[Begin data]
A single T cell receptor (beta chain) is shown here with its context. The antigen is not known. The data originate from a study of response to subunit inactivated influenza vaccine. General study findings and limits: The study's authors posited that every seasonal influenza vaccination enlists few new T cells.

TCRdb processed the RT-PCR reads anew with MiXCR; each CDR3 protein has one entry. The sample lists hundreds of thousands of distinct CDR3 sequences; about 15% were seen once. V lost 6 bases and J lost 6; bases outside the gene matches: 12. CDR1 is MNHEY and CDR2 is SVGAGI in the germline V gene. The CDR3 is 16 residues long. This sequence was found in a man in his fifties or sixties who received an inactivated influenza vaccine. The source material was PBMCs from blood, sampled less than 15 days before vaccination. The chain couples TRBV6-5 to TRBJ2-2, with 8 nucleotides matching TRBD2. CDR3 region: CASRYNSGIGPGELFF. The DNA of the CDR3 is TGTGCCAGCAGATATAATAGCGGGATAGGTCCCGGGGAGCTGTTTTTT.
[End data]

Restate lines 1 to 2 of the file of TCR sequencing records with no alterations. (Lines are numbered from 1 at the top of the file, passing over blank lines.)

A single T cell receptor (beta chain) is shown here with its context. The antigen is not known. The data originate from a study of response to subunit inactivated influenza vaccine. General study findings and limits: The study's authors posited that every seasonal influenza vaccination enlists few new T cells.

TCRdb processed the RT-PCR reads anew with MiXCR; each CDR3 protein has one entry. The sample lists hundreds of thousands of distinct CDR3 sequences; about 15% were seen once. V lost 6 bases and J lost 6; bases outside the gene matches: 12. CDR1 is MNHEY and CDR2 is SVGAGI in the germline V gene. The CDR3 is 16 residues long. This sequence was found in a man in his fifties or sixties who received an inactivated influenza vaccine. The source material was PBMCs from blood, sampled less than 15 days before vaccination. The chain couples TRBV6-5 to TRBJ2-2, with 8 nucleotides matching TRBD2. CDR3 region: CASRYNSGIGPGELFF. The DNA of the CDR3 is TGTGCCAGCAGATATAATAGCGGGATAGGTCCCGGGGAGCTGTTTTTT.